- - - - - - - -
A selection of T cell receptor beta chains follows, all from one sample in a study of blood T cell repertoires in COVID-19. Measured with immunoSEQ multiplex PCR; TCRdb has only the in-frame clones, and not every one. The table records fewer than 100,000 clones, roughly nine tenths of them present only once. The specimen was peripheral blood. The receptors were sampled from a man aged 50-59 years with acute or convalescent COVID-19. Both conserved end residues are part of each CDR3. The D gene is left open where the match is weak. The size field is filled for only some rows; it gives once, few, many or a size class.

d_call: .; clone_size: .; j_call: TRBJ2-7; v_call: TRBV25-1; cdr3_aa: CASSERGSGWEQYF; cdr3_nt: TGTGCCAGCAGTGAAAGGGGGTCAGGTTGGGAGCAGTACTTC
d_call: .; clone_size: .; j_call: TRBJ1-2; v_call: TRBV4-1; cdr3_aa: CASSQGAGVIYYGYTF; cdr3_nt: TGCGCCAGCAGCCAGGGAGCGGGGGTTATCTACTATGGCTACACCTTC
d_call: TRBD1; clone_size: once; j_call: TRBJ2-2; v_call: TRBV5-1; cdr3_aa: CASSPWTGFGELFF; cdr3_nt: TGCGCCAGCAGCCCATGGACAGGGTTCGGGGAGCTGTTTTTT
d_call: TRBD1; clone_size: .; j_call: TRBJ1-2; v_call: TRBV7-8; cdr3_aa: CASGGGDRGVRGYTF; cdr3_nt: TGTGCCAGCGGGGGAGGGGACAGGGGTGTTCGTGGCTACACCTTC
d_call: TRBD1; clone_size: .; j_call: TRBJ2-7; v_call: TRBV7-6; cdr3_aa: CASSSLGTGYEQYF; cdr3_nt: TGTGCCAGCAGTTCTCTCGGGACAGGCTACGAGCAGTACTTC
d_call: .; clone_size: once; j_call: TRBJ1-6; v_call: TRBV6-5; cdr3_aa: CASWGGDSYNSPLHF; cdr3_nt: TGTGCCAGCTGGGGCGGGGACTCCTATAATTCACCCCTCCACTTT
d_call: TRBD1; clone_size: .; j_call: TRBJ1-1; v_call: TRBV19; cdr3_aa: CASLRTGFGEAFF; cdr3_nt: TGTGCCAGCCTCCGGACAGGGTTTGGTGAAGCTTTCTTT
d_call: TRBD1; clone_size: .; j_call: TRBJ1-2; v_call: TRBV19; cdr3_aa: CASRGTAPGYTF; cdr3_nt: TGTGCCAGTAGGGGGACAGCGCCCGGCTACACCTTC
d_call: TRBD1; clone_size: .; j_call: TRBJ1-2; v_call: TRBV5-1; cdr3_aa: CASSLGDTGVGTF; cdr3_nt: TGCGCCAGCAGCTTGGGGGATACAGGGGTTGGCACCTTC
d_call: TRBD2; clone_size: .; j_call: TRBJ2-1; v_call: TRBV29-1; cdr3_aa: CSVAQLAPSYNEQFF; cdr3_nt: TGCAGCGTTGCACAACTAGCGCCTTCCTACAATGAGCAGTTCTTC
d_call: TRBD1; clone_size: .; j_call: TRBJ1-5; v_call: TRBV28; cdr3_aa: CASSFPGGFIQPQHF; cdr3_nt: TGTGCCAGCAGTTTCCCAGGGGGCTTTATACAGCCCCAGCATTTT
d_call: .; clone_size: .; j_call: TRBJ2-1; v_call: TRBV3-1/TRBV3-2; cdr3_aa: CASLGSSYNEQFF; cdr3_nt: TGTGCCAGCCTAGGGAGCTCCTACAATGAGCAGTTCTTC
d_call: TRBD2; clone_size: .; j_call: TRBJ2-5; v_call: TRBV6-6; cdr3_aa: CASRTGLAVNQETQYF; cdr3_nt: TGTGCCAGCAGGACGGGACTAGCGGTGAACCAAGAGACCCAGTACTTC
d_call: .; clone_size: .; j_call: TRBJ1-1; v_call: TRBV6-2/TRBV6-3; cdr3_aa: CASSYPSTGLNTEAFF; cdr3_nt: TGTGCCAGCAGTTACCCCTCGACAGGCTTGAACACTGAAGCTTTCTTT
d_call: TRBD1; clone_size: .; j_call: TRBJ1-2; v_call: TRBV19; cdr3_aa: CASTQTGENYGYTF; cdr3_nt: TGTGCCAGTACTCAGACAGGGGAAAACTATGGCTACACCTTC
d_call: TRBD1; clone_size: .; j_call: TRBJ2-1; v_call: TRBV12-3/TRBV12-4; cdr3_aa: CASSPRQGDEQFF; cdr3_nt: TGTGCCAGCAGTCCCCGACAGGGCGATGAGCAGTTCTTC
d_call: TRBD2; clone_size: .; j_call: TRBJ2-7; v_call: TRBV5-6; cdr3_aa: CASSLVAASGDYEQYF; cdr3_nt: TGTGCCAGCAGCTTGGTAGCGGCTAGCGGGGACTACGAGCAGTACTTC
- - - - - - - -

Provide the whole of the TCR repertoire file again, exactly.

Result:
A selection of T cell receptor beta chains follows, all from one sample in a study of blood T cell repertoires in COVID-19. Measured with immunoSEQ multiplex PCR; TCRdb has only the in-frame clones, and not every one. The table records fewer than 100,000 clones, roughly nine tenths of them present only once. The specimen was peripheral blood. The receptors were sampled from a man aged 50-59 years with acute or convalescent COVID-19. Both conserved end residues are part of each CDR3. The D gene is left open where the match is weak. The size field is filled for only some rows; it gives once, few, many or a size class.

d_call: .; clone_size: .; j_call: TRBJ2-7; v_call: TRBV25-1; cdr3_aa: CASSERGSGWEQYF; cdr3_nt: TGTGCCAGCAGTGAAAGGGGGTCAGGTTGGGAGCAGTACTTC
d_call: .; clone_size: .; j_call: TRBJ1-2; v_call: TRBV4-1; cdr3_aa: CASSQGAGVIYYGYTF; cdr3_nt: TGCGCCAGCAGCCAGGGAGCGGGGGTTATCTACTATGGCTACACCTTC
d_call: TRBD1; clone_size: once; j_call: TRBJ2-2; v_call: TRBV5-1; cdr3_aa: CASSPWTGFGELFF; cdr3_nt: TGCGCCAGCAGCCCATGGACAGGGTTCGGGGAGCTGTTTTTT
d_call: TRBD1; clone_size: .; j_call: TRBJ1-2; v_call: TRBV7-8; cdr3_aa: CASGGGDRGVRGYTF; cdr3_nt: TGTGCCAGCGGGGGAGGGGACAGGGGTGTTCGTGGCTACACCTTC
d_call: TRBD1; clone_size: .; j_call: TRBJ2-7; v_call: TRBV7-6; cdr3_aa: CASSSLGTGYEQYF; cdr3_nt: TGTGCCAGCAGTTCTCTCGGGACAGGCTACGAGCAGTACTTC
d_call: .; clone_size: once; j_call: TRBJ1-6; v_call: TRBV6-5; cdr3_aa: CASWGGDSYNSPLHF; cdr3_nt: TGTGCCAGCTGGGGCGGGGACTCCTATAATTCACCCCTCCACTTT
d_call: TRBD1; clone_size: .; j_call: TRBJ1-1; v_call: TRBV19; cdr3_aa: CASLRTGFGEAFF; cdr3_nt: TGTGCCAGCCTCCGGACAGGGTTTGGTGAAGCTTTCTTT
d_call: TRBD1; clone_size: .; j_call: TRBJ1-2; v_call: TRBV19; cdr3_aa: CASRGTAPGYTF; cdr3_nt: TGTGCCAGTAGGGGGACAGCGCCCGGCTACACCTTC
d_call: TRBD1; clone_size: .; j_call: TRBJ1-2; v_call: TRBV5-1; cdr3_aa: CASSLGDTGVGTF; cdr3_nt: TGCGCCAGCAGCTTGGGGGATACAGGGGTTGGCACCTTC
d_call: TRBD2; clone_size: .; j_call: TRBJ2-1; v_call: TRBV29-1; cdr3_aa: CSVAQLAPSYNEQFF; cdr3_nt: TGCAGCGTTGCACAACTAGCGCCTTCCTACAATGAGCAGTTCTTC
d_call: TRBD1; clone_size: .; j_call: TRBJ1-5; v_call: TRBV28; cdr3_aa: CASSFPGGFIQPQHF; cdr3_nt: TGTGCCAGCAGTTTCCCAGGGGGCTTTATACAGCCCCAGCATTTT
d_call: .; clone_size: .; j_call: TRBJ2-1; v_call: TRBV3-1/TRBV3-2; cdr3_aa: CASLGSSYNEQFF; cdr3_nt: TGTGCCAGCCTAGGGAGCTCCTACAATGAGCAGTTCTTC
d_call: TRBD2; clone_size: .; j_call: TRBJ2-5; v_call: TRBV6-6; cdr3_aa: CASRTGLAVNQETQYF; cdr3_nt: TGTGCCAGCAGGACGGGACTAGCGGTGAACCAAGAGACCCAGTACTTC
d_call: .; clone_size: .; j_call: TRBJ1-1; v_call: TRBV6-2/TRBV6-3; cdr3_aa: CASSYPSTGLNTEAFF; cdr3_nt: TGTGCCAGCAGTTACCCCTCGACAGGCTTGAACACTGAAGCTTTCTTT
d_call: TRBD1; clone_size: .; j_call: TRBJ1-2; v_call: TRBV19; cdr3_aa: CASTQTGENYGYTF; cdr3_nt: TGTGCCAGTACTCAGACAGGGGAAAACTATGGCTACACCTTC
d_call: TRBD1; clone_size: .; j_call: TRBJ2-1; v_call: TRBV12-3/TRBV12-4; cdr3_aa: CASSPRQGDEQFF; cdr3_nt: TGTGCCAGCAGTCCCCGACAGGGCGATGAGCAGTTCTTC
d_call: TRBD2; clone_size: .; j_call: TRBJ2-7; v_call: TRBV5-6; cdr3_aa: CASSLVAASGDYEQYF; cdr3_nt: TGTGCCAGCAGCTTGGTAGCGGCTAGCGGGGACTACGAGCAGTACTTC